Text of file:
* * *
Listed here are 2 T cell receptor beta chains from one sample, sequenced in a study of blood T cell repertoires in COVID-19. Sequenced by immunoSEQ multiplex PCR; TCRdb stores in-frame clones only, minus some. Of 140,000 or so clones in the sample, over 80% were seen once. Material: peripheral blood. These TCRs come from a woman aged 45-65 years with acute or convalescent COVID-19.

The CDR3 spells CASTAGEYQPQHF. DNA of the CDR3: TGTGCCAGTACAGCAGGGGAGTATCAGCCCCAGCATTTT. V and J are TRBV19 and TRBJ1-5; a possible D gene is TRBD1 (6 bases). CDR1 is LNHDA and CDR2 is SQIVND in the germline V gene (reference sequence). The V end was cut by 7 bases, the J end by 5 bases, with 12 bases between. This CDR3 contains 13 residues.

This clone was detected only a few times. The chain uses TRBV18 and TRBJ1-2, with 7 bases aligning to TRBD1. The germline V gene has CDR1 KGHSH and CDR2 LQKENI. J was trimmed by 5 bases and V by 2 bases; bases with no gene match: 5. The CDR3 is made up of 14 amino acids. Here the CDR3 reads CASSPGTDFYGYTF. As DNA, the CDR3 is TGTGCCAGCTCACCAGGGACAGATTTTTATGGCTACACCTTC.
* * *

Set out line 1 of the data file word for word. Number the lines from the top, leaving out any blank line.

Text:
Listed here are 2 T cell receptor beta chains from one sample, sequenced in a study of blood T cell repertoires in COVID-19. Sequenced by immunoSEQ multiplex PCR; TCRdb stores in-frame clones only, minus some. Of 140,000 or so clones in the sample, over 80% were seen once. Material: peripheral blood. These TCRs come from a woman aged 45-65 years with acute or convalescent COVID-19.